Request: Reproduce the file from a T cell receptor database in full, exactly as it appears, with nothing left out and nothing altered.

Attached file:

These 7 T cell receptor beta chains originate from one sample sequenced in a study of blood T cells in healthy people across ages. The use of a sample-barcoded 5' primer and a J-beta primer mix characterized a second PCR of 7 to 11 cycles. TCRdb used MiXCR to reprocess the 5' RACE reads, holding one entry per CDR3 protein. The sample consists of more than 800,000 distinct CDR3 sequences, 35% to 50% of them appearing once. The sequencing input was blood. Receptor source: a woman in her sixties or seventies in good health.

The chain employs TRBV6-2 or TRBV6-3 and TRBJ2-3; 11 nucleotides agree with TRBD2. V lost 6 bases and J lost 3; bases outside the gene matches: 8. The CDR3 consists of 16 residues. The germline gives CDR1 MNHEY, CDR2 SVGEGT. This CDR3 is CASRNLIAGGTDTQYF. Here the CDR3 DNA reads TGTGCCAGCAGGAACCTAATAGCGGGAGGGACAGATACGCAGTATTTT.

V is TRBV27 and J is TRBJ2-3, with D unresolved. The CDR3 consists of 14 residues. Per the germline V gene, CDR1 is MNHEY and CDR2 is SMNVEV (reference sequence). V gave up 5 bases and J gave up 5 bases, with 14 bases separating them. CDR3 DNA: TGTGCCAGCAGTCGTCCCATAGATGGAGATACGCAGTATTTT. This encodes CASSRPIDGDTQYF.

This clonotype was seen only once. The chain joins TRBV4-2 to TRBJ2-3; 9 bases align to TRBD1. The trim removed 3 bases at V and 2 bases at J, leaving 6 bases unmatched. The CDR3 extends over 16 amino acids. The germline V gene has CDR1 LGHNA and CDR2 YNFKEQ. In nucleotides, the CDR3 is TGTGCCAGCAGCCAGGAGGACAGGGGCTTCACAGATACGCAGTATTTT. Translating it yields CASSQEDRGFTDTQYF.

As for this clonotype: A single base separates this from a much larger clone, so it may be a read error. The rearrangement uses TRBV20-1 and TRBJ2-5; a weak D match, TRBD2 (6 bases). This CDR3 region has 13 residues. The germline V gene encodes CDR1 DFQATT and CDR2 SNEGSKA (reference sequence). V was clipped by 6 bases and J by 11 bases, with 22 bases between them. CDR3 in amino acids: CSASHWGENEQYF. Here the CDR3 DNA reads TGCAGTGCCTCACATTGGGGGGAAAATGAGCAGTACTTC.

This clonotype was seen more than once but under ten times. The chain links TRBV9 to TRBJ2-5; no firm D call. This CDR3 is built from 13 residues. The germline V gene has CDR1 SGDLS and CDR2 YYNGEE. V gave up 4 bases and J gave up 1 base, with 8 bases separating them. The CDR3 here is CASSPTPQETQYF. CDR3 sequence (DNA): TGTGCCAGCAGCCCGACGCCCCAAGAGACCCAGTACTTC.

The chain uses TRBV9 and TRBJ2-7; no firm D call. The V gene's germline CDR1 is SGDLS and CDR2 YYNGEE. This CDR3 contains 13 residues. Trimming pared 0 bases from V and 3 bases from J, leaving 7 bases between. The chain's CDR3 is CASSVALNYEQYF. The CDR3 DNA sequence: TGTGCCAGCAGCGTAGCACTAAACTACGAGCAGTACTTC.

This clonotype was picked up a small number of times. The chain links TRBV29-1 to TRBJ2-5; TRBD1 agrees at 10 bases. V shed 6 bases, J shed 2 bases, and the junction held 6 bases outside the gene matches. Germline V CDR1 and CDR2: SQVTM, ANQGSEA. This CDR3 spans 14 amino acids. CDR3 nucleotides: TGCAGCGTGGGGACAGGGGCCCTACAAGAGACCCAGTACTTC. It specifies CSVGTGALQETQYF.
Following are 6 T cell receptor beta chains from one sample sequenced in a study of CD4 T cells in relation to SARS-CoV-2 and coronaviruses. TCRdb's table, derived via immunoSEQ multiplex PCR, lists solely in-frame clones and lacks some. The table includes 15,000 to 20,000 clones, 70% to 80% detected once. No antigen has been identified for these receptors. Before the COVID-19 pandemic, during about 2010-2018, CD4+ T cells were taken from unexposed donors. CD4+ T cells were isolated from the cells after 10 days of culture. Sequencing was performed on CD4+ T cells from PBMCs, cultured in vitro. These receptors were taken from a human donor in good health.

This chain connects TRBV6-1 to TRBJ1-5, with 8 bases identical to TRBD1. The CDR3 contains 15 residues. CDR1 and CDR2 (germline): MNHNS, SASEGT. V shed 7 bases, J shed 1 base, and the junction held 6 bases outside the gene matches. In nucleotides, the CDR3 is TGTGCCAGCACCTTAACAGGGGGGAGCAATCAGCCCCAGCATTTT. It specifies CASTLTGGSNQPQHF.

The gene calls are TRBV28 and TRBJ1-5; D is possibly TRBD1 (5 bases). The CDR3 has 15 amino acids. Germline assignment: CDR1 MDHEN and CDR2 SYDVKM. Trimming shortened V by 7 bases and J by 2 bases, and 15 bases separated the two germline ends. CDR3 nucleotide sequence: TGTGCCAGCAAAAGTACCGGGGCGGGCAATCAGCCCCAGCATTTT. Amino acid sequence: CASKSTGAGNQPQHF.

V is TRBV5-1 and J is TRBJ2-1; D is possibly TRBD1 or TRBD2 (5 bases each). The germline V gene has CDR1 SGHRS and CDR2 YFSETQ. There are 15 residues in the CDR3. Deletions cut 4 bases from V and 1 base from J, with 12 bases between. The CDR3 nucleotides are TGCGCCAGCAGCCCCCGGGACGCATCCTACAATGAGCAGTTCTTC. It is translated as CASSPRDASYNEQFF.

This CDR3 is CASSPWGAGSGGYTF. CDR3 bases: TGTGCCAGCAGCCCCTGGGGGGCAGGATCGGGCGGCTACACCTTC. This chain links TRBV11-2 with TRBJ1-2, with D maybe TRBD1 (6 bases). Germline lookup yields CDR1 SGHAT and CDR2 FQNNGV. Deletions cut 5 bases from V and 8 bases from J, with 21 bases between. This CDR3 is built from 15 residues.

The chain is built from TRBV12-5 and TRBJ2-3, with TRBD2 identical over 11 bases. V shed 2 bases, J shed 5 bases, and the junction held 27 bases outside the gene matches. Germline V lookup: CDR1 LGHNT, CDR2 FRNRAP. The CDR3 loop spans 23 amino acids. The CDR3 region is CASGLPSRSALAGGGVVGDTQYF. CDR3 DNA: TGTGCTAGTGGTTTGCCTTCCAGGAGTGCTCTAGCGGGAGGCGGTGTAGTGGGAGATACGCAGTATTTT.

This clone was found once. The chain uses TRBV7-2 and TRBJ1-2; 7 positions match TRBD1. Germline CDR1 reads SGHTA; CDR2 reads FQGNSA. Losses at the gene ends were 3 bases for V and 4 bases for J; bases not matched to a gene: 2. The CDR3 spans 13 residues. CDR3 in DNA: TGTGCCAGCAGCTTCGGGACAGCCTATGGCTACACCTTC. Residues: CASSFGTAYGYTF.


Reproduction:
These 7 T cell receptor beta chains originate from one sample sequenced in a study of blood T cells in healthy people across ages. The use of a sample-barcoded 5' primer and a J-beta primer mix characterized a second PCR of 7 to 11 cycles. TCRdb used MiXCR to reprocess the 5' RACE reads, holding one entry per CDR3 protein. The sample consists of more than 800,000 distinct CDR3 sequences, 35% to 50% of them appearing once. The sequencing input was blood. Receptor source: a woman in her sixties or seventies in good health.

The chain employs TRBV6-2 or TRBV6-3 and TRBJ2-3; 11 nucleotides agree with TRBD2. V lost 6 bases and J lost 3; bases outside the gene matches: 8. The CDR3 consists of 16 residues. The germline gives CDR1 MNHEY, CDR2 SVGEGT. This CDR3 is CASRNLIAGGTDTQYF. Here the CDR3 DNA reads TGTGCCAGCAGGAACCTAATAGCGGGAGGGACAGATACGCAGTATTTT.

V is TRBV27 and J is TRBJ2-3, with D unresolved. The CDR3 consists of 14 residues. Per the germline V gene, CDR1 is MNHEY and CDR2 is SMNVEV (reference sequence). V gave up 5 bases and J gave up 5 bases, with 14 bases separating them. CDR3 DNA: TGTGCCAGCAGTCGTCCCATAGATGGAGATACGCAGTATTTT. This encodes CASSRPIDGDTQYF.

This clonotype was seen only once. The chain joins TRBV4-2 to TRBJ2-3; 9 bases align to TRBD1. The trim removed 3 bases at V and 2 bases at J, leaving 6 bases unmatched. The CDR3 extends over 16 amino acids. The germline V gene has CDR1 LGHNA and CDR2 YNFKEQ. In nucleotides, the CDR3 is TGTGCCAGCAGCCAGGAGGACAGGGGCTTCACAGATACGCAGTATTTT. Translating it yields CASSQEDRGFTDTQYF.

As for this clonotype: A single base separates this from a much larger clone, so it may be a read error. The rearrangement uses TRBV20-1 and TRBJ2-5; a weak D match, TRBD2 (6 bases). This CDR3 region has 13 residues. The germline V gene encodes CDR1 DFQATT and CDR2 SNEGSKA (reference sequence). V was clipped by 6 bases and J by 11 bases, with 22 bases between them. CDR3 in amino acids: CSASHWGENEQYF. Here the CDR3 DNA reads TGCAGTGCCTCACATTGGGGGGAAAATGAGCAGTACTTC.

This clonotype was seen more than once but under ten times. The chain links TRBV9 to TRBJ2-5; no firm D call. This CDR3 is built from 13 residues. The germline V gene has CDR1 SGDLS and CDR2 YYNGEE. V gave up 4 bases and J gave up 1 base, with 8 bases separating them. The CDR3 here is CASSPTPQETQYF. CDR3 sequence (DNA): TGTGCCAGCAGCCCGACGCCCCAAGAGACCCAGTACTTC.

The chain uses TRBV9 and TRBJ2-7; no firm D call. The V gene's germline CDR1 is SGDLS and CDR2 YYNGEE. This CDR3 contains 13 residues. Trimming pared 0 bases from V and 3 bases from J, leaving 7 bases between. The chain's CDR3 is CASSVALNYEQYF. The CDR3 DNA sequence: TGTGCCAGCAGCGTAGCACTAAACTACGAGCAGTACTTC.

This clonotype was picked up a small number of times. The chain links TRBV29-1 to TRBJ2-5; TRBD1 agrees at 10 bases. V shed 6 bases, J shed 2 bases, and the junction held 6 bases outside the gene matches. Germline V CDR1 and CDR2: SQVTM, ANQGSEA. This CDR3 spans 14 amino acids. CDR3 nucleotides: TGCAGCGTGGGGACAGGGGCCCTACAAGAGACCCAGTACTTC. It specifies CSVGTGALQETQYF.
Following are 6 T cell receptor beta chains from one sample sequenced in a study of CD4 T cells in relation to SARS-CoV-2 and coronaviruses. TCRdb's table, derived via immunoSEQ multiplex PCR, lists solely in-frame clones and lacks some. The table includes 15,000 to 20,000 clones, 70% to 80% detected once. No antigen has been identified for these receptors. Before the COVID-19 pandemic, during about 2010-2018, CD4+ T cells were taken from unexposed donors. CD4+ T cells were isolated from the cells after 10 days of culture. Sequencing was performed on CD4+ T cells from PBMCs, cultured in vitro. These receptors were taken from a human donor in good health.

This chain connects TRBV6-1 to TRBJ1-5, with 8 bases identical to TRBD1. The CDR3 contains 15 residues. CDR1 and CDR2 (germline): MNHNS, SASEGT. V shed 7 bases, J shed 1 base, and the junction held 6 bases outside the gene matches. In nucleotides, the CDR3 is TGTGCCAGCACCTTAACAGGGGGGAGCAATCAGCCCCAGCATTTT. It specifies CASTLTGGSNQPQHF.

The gene calls are TRBV28 and TRBJ1-5; D is possibly TRBD1 (5 bases). The CDR3 has 15 amino acids. Germline assignment: CDR1 MDHEN and CDR2 SYDVKM. Trimming shortened V by 7 bases and J by 2 bases, and 15 bases separated the two germline ends. CDR3 nucleotide sequence: TGTGCCAGCAAAAGTACCGGGGCGGGCAATCAGCCCCAGCATTTT. Amino acid sequence: CASKSTGAGNQPQHF.

V is TRBV5-1 and J is TRBJ2-1; D is possibly TRBD1 or TRBD2 (5 bases each). The germline V gene has CDR1 SGHRS and CDR2 YFSETQ. There are 15 residues in the CDR3. Deletions cut 4 bases from V and 1 base from J, with 12 bases between. The CDR3 nucleotides are TGCGCCAGCAGCCCCCGGGACGCATCCTACAATGAGCAGTTCTTC. It is translated as CASSPRDASYNEQFF.

This CDR3 is CASSPWGAGSGGYTF. CDR3 bases: TGTGCCAGCAGCCCCTGGGGGGCAGGATCGGGCGGCTACACCTTC. This chain links TRBV11-2 with TRBJ1-2, with D maybe TRBD1 (6 bases). Germline lookup yields CDR1 SGHAT and CDR2 FQNNGV. Deletions cut 5 bases from V and 8 bases from J, with 21 bases between. This CDR3 is built from 15 residues.

The chain is built from TRBV12-5 and TRBJ2-3, with TRBD2 identical over 11 bases. V shed 2 bases, J shed 5 bases, and the junction held 27 bases outside the gene matches. Germline V lookup: CDR1 LGHNT, CDR2 FRNRAP. The CDR3 loop spans 23 amino acids. The CDR3 region is CASGLPSRSALAGGGVVGDTQYF. CDR3 DNA: TGTGCTAGTGGTTTGCCTTCCAGGAGTGCTCTAGCGGGAGGCGGTGTAGTGGGAGATACGCAGTATTTT.

This clone was found once. The chain uses TRBV7-2 and TRBJ1-2; 7 positions match TRBD1. Germline CDR1 reads SGHTA; CDR2 reads FQGNSA. Losses at the gene ends were 3 bases for V and 4 bases for J; bases not matched to a gene: 2. The CDR3 spans 13 residues. CDR3 in DNA: TGTGCCAGCAGCTTCGGGACAGCCTATGGCTACACCTTC. Residues: CASSFGTAYGYTF.